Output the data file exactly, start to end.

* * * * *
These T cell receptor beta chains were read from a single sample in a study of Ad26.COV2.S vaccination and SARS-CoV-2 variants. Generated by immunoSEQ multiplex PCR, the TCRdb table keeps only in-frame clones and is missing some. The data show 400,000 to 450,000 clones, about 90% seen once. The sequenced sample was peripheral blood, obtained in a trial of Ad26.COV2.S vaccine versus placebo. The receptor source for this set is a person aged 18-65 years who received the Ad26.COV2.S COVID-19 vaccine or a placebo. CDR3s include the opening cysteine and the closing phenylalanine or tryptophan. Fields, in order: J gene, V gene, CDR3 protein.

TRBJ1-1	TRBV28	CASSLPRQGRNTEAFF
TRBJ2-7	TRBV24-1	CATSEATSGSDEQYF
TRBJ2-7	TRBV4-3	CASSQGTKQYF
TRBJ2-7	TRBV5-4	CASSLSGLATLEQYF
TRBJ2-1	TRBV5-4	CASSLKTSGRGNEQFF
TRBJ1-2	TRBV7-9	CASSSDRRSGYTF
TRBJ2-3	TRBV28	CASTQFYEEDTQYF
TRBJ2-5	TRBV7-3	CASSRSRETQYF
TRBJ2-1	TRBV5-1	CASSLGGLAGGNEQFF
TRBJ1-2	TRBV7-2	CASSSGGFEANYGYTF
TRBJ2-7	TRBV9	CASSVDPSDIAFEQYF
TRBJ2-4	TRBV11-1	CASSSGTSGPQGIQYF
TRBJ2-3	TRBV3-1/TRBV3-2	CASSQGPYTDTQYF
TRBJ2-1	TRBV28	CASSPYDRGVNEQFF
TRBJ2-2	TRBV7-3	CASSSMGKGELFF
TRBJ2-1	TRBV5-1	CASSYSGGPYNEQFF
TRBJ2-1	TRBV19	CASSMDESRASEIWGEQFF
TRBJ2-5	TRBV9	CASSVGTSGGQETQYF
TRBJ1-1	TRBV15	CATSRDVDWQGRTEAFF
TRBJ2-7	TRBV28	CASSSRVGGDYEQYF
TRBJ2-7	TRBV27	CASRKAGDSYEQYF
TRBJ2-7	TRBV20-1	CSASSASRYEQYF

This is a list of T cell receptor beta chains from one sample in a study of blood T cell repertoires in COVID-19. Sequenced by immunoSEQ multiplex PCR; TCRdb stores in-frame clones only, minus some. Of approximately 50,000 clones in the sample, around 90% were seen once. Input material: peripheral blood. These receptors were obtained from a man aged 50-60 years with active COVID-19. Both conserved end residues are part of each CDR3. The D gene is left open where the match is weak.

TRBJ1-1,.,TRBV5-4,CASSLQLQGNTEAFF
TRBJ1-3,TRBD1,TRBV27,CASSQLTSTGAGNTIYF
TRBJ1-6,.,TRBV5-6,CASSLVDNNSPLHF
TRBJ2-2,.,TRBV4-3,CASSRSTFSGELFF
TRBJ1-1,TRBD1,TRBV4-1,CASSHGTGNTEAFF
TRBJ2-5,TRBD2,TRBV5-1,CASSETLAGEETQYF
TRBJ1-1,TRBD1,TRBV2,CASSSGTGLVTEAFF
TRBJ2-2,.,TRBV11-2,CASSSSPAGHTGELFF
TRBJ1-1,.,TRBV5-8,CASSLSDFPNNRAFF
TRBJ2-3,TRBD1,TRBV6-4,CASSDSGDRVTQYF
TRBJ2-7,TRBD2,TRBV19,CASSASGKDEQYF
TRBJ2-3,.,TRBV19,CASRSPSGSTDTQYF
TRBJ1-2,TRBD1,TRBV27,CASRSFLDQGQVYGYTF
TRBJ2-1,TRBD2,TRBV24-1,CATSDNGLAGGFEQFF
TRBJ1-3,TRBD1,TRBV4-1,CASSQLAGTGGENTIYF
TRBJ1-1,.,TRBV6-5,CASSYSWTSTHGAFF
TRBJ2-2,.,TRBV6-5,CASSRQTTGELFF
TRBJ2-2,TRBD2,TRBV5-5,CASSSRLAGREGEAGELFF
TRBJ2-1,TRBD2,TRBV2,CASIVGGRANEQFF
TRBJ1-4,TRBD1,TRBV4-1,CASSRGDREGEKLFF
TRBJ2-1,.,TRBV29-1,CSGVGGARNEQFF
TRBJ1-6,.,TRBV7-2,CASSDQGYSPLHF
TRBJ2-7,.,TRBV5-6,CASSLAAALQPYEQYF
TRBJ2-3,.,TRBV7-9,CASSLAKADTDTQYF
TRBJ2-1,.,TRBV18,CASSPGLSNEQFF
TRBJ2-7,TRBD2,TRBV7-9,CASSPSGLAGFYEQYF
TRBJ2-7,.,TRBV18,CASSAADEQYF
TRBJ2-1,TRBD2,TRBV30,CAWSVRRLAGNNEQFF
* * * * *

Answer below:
These T cell receptor beta chains were read from a single sample in a study of Ad26.COV2.S vaccination and SARS-CoV-2 variants. Generated by immunoSEQ multiplex PCR, the TCRdb table keeps only in-frame clones and is missing some. The data show 400,000 to 450,000 clones, about 90% seen once. The sequenced sample was peripheral blood, obtained in a trial of Ad26.COV2.S vaccine versus placebo. The receptor source for this set is a person aged 18-65 years who received the Ad26.COV2.S COVID-19 vaccine or a placebo. CDR3s include the opening cysteine and the closing phenylalanine or tryptophan. Fields, in order: J gene, V gene, CDR3 protein.

TRBJ1-1	TRBV28	CASSLPRQGRNTEAFF
TRBJ2-7	TRBV24-1	CATSEATSGSDEQYF
TRBJ2-7	TRBV4-3	CASSQGTKQYF
TRBJ2-7	TRBV5-4	CASSLSGLATLEQYF
TRBJ2-1	TRBV5-4	CASSLKTSGRGNEQFF
TRBJ1-2	TRBV7-9	CASSSDRRSGYTF
TRBJ2-3	TRBV28	CASTQFYEEDTQYF
TRBJ2-5	TRBV7-3	CASSRSRETQYF
TRBJ2-1	TRBV5-1	CASSLGGLAGGNEQFF
TRBJ1-2	TRBV7-2	CASSSGGFEANYGYTF
TRBJ2-7	TRBV9	CASSVDPSDIAFEQYF
TRBJ2-4	TRBV11-1	CASSSGTSGPQGIQYF
TRBJ2-3	TRBV3-1/TRBV3-2	CASSQGPYTDTQYF
TRBJ2-1	TRBV28	CASSPYDRGVNEQFF
TRBJ2-2	TRBV7-3	CASSSMGKGELFF
TRBJ2-1	TRBV5-1	CASSYSGGPYNEQFF
TRBJ2-1	TRBV19	CASSMDESRASEIWGEQFF
TRBJ2-5	TRBV9	CASSVGTSGGQETQYF
TRBJ1-1	TRBV15	CATSRDVDWQGRTEAFF
TRBJ2-7	TRBV28	CASSSRVGGDYEQYF
TRBJ2-7	TRBV27	CASRKAGDSYEQYF
TRBJ2-7	TRBV20-1	CSASSASRYEQYF

This is a list of T cell receptor beta chains from one sample in a study of blood T cell repertoires in COVID-19. Sequenced by immunoSEQ multiplex PCR; TCRdb stores in-frame clones only, minus some. Of approximately 50,000 clones in the sample, around 90% were seen once. Input material: peripheral blood. These receptors were obtained from a man aged 50-60 years with active COVID-19. Both conserved end residues are part of each CDR3. The D gene is left open where the match is weak.

TRBJ1-1,.,TRBV5-4,CASSLQLQGNTEAFF
TRBJ1-3,TRBD1,TRBV27,CASSQLTSTGAGNTIYF
TRBJ1-6,.,TRBV5-6,CASSLVDNNSPLHF
TRBJ2-2,.,TRBV4-3,CASSRSTFSGELFF
TRBJ1-1,TRBD1,TRBV4-1,CASSHGTGNTEAFF
TRBJ2-5,TRBD2,TRBV5-1,CASSETLAGEETQYF
TRBJ1-1,TRBD1,TRBV2,CASSSGTGLVTEAFF
TRBJ2-2,.,TRBV11-2,CASSSSPAGHTGELFF
TRBJ1-1,.,TRBV5-8,CASSLSDFPNNRAFF
TRBJ2-3,TRBD1,TRBV6-4,CASSDSGDRVTQYF
TRBJ2-7,TRBD2,TRBV19,CASSASGKDEQYF
TRBJ2-3,.,TRBV19,CASRSPSGSTDTQYF
TRBJ1-2,TRBD1,TRBV27,CASRSFLDQGQVYGYTF
TRBJ2-1,TRBD2,TRBV24-1,CATSDNGLAGGFEQFF
TRBJ1-3,TRBD1,TRBV4-1,CASSQLAGTGGENTIYF
TRBJ1-1,.,TRBV6-5,CASSYSWTSTHGAFF
TRBJ2-2,.,TRBV6-5,CASSRQTTGELFF
TRBJ2-2,TRBD2,TRBV5-5,CASSSRLAGREGEAGELFF
TRBJ2-1,TRBD2,TRBV2,CASIVGGRANEQFF
TRBJ1-4,TRBD1,TRBV4-1,CASSRGDREGEKLFF
TRBJ2-1,.,TRBV29-1,CSGVGGARNEQFF
TRBJ1-6,.,TRBV7-2,CASSDQGYSPLHF
TRBJ2-7,.,TRBV5-6,CASSLAAALQPYEQYF
TRBJ2-3,.,TRBV7-9,CASSLAKADTDTQYF
TRBJ2-1,.,TRBV18,CASSPGLSNEQFF
TRBJ2-7,TRBD2,TRBV7-9,CASSPSGLAGFYEQYF
TRBJ2-7,.,TRBV18,CASSAADEQYF
TRBJ2-1,TRBD2,TRBV30,CAWSVRRLAGNNEQFF